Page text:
Gifted (2017)

  • Time: 101 min
  • Genre: Drama
  • Director: Marc Webb
  • Cast: Chris Evans, Mckenna Grace, Lindsay Duncan

Storyline:

Frank Adler (Chris Evans) is a single man raising a child prodigy – his spirited young niece Mary (Mckenna Grace) in a coastal town in Florida. Frank’s plans for a normal school life for Mary are foiled when the seven-year-old’s mathematical abilities come to the attention of Frank’s formidable mother Evelyn (Lindsay Duncan) whose plans for her granddaughter threaten to separate Frank and Mary. Octavia Spencer plays Roberta, Frank and Mary’s landlady and best friend. Jenny Slate is Mary’s teacher, Bonnie, a young woman whose concern for her student develops into a connection with her uncle as well.

One review

  • A return to small-scale filmmaking for director Marc Webb after helming 2012’s The Amazing Spider-Man and its 2014 sequel, Gifted is a warm-hearted family drama that may not transcend the predictability of its narrative but nevertheless satisfies due to its winning cast and emotionally moving, if unabashedly manipulative, tale.

    Mary Adler (McKenna Grace) is a six-year-old living in a Florida coastal town with her uncle Frank (Chris Evans), who repairs boats for a living. She’s about to attend her first day of school, though she’s highly reluctant. Why can’t Frank just keep home-schooling her? Who’ll take care of their one-eyed cat Fred? Frank shuts down her objections, sees her onto the school bus, and says, “Be a kid.” His landlord Roberta (Octavia Spencer) worries about his decision, what if someone comes to take Mary away?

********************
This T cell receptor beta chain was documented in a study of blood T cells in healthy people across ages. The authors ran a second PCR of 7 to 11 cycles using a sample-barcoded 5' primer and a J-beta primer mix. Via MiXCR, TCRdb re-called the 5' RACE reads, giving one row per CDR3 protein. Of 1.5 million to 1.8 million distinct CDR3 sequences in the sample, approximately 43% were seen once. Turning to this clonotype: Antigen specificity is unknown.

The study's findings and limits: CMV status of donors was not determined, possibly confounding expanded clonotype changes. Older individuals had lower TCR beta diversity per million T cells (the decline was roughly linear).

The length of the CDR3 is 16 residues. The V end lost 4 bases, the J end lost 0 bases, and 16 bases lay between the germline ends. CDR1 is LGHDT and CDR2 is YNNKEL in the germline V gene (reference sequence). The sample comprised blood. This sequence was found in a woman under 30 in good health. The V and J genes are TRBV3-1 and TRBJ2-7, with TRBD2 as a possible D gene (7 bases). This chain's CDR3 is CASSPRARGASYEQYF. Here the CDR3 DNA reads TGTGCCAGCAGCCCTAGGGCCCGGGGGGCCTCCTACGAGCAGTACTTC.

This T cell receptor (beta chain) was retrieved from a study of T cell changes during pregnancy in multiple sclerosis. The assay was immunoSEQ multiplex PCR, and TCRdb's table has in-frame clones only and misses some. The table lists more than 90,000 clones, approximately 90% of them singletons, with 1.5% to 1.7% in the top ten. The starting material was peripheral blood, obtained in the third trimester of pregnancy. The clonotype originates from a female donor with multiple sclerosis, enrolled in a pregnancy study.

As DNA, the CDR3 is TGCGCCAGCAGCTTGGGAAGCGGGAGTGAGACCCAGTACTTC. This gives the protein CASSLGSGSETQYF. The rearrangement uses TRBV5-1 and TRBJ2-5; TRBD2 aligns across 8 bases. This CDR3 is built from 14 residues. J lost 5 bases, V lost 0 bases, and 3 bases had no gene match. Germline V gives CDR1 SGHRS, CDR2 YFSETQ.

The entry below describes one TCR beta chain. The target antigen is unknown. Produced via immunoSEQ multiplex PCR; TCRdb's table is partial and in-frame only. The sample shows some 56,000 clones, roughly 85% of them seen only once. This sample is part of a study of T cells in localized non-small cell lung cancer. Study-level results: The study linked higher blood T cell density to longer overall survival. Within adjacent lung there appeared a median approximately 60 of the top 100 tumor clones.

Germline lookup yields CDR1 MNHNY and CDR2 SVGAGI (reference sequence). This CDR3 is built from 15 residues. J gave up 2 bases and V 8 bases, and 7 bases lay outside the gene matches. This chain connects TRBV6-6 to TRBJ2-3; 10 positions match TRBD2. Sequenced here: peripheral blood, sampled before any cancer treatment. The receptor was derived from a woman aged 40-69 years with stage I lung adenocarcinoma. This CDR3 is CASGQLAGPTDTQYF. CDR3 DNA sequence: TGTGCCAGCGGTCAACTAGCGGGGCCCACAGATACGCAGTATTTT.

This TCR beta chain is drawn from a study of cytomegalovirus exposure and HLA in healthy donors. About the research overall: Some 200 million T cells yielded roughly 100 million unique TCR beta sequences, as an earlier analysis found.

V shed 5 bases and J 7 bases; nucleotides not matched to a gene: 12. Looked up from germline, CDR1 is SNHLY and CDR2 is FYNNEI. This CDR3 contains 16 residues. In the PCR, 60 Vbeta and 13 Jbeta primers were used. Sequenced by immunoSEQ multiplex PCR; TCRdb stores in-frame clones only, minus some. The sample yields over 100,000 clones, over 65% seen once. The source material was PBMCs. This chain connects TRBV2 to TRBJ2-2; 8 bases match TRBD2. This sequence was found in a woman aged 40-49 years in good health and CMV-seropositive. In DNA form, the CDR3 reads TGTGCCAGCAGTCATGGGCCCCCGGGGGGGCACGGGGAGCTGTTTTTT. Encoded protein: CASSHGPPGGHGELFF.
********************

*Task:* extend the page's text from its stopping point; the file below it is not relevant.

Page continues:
Roberta has cause for concern as Mary, much to her first grade teacher Bonnie’s (Jenny Slate, ever charming) amazement, possesses extraordinary math skills that place her levels above her peers. Yet this is exactly why Frank insists on teaching Mary to be a normal child – she needs to get out in the world, develop social skills, make friends, and just enjoy being a kid instead of following in the footsteps of her mother, a mathematical genius who lived her life dedicated to solving one of the most insoluble mathematical problems before committing suicide when Mary was six months old. His wealthy and domineering mother Evelyn (Lindsay Duncan), from whom he’s been estranged for possibly longer than Mary has been alive, believes otherwise, pointing out that treating Mary like a normal child is “negligence on a grand scale.” Their custody battle and its ensuing fallout provide the dramatic engine of the film.

    Screenwriter Tom Flynn certainly knows how to tug at the heartstrings, most especially when an anguished Mary pleads with Frank not to leave her. Yet there are also scenes such as Frank taking Mary to a hospital so she can learn a life lesson that are so nakedly engineered that they end up being cloying rather than touching. Flynn’s script obviously positions Evelyn as the villain, but Duncan breathes dimensions into the character who, as one learns in one of the screenplay’s (too) many reveals, sacrificed her own mathematical genius in favour of marriage and motherhood. In fact, she and Evans do such an excellent job depicting the myriad of complications that both bond and separate Evelyn and Frank that one wishes that Flynn had narrowed his focus to their thorny dynamics rather than add unnecessary characters such as a foster family or even Spencer’s no-nonsense Roberta.

    Evans radiates decency and humanity as well as rumpled sexiness as Frank. He and the extremely talented Grace share a natural warmth and connection that lends weight to Frank’s conflict.

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